Snake venoms are aqueous solutions containing peptides and proteins with various biochemical, physiological, and pathophysiological effects. Several snake venom components are used as lead molecules in the development of new active substances for the treatment of cardiovascular diseases, clotting disorders, cancer or pain.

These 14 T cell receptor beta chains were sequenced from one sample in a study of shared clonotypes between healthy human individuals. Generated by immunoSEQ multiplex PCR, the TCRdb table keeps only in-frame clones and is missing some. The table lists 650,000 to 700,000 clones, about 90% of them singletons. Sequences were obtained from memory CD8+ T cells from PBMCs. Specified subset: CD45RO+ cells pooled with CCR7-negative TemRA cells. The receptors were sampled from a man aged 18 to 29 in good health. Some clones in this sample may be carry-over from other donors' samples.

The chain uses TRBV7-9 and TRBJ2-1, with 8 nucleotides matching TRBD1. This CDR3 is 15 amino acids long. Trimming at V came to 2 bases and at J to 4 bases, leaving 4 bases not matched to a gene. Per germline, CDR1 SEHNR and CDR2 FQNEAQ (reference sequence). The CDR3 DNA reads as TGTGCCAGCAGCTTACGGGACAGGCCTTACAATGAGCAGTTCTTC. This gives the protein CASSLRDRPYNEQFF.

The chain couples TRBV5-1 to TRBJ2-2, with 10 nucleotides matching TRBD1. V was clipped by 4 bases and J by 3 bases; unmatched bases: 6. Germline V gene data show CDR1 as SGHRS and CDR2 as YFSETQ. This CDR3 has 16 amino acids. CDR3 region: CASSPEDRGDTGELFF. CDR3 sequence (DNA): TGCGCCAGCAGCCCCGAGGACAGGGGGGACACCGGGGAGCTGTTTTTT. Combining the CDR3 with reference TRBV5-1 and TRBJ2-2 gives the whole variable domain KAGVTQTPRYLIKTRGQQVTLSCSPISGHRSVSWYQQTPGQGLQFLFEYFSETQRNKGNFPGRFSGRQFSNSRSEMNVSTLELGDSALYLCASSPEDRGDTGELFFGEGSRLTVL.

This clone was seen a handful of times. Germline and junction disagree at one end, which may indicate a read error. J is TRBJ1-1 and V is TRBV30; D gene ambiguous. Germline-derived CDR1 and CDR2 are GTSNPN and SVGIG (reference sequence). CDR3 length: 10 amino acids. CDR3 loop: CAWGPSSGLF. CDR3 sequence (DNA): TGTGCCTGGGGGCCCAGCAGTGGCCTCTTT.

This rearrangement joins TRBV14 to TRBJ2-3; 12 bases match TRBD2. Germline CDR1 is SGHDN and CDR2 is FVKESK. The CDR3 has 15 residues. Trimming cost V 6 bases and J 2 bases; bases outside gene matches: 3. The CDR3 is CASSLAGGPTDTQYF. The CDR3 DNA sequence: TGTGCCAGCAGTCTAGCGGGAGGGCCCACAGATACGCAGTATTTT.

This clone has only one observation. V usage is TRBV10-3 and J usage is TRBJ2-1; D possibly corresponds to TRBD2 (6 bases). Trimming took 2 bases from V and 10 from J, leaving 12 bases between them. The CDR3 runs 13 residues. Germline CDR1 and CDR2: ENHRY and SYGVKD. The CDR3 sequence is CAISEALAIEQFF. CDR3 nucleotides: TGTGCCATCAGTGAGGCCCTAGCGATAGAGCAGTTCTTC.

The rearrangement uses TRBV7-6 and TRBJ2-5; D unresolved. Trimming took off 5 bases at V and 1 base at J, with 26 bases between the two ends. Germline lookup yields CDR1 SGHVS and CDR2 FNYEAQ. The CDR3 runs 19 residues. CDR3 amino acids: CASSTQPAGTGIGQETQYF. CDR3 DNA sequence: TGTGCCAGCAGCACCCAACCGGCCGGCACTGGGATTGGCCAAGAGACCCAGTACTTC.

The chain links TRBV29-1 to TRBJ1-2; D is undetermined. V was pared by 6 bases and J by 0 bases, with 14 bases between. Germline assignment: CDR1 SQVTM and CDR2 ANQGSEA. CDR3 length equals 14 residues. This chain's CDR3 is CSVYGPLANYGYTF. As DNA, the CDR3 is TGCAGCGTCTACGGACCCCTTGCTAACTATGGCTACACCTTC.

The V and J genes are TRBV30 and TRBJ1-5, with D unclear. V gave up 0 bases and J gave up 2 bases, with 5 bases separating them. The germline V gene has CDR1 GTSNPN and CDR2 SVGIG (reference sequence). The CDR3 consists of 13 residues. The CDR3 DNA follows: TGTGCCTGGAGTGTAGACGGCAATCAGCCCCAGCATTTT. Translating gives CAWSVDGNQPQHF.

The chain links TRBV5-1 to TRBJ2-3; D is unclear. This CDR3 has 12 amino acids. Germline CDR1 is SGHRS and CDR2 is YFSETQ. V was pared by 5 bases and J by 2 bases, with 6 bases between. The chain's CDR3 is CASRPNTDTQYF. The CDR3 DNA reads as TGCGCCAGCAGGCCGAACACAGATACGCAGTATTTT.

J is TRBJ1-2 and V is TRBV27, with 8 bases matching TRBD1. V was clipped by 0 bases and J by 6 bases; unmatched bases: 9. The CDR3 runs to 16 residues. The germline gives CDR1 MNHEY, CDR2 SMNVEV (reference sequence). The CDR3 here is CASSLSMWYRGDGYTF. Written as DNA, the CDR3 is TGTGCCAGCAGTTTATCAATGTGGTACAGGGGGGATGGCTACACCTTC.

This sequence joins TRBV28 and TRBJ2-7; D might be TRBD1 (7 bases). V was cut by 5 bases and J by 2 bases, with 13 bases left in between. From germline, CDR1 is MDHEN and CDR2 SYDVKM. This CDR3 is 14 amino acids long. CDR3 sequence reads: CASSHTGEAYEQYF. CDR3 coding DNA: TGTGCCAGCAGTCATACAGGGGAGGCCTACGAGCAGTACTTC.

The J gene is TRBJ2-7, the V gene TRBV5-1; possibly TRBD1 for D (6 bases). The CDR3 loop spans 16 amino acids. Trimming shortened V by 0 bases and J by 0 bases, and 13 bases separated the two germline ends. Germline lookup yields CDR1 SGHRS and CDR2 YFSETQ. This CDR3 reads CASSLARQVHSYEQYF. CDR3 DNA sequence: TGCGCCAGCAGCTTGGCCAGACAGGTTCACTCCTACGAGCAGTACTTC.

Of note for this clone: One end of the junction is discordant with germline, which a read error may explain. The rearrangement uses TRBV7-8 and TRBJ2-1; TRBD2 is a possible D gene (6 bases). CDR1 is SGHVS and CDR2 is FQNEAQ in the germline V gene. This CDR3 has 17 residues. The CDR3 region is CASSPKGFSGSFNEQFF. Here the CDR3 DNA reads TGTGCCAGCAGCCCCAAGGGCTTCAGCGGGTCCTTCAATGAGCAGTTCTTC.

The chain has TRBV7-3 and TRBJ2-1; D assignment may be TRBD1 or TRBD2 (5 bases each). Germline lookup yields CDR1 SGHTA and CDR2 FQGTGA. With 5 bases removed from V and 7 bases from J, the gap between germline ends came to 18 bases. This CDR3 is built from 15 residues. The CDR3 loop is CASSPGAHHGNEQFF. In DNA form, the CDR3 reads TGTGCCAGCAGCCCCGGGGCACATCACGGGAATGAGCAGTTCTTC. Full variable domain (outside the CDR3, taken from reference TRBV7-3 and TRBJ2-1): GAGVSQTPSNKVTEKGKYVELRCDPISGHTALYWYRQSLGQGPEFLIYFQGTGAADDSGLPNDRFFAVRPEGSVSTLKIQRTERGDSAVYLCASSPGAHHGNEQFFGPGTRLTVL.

Antibacterial activity has also been attributed to snake venoms and proteins isolated from snake venoms. This study provides information regarding the antibacterial activity of venoms obtained from various snake species from the Elapidae and Viperidae families. Minimum inhibitory and bactericidal concentrations of snake venoms were determined for three Gram-positive (Enterococcus faecalis ATCC 29212, Staphylococcus aureus ATCC 29213, and Methicillin-resistant Staphylococcus aureus ATCC 43300) and three Gram-negative (Escherichia coli ATCC 25922, Klebsiella pneumoniae ATCC 13883, and Pseudomonas aeruginosa ATCC 27853) pathogenic bacteria. The observed effects were correlated with the protein content of each venom, determined using SDS-PAGE analysis and comparison with data available in the literature. Our findings represent a starting point for the selection of snake venoms containing components with potential use as lead molecules in the development of new antibacterial agents, targeting multidrug resistant bacterial strains.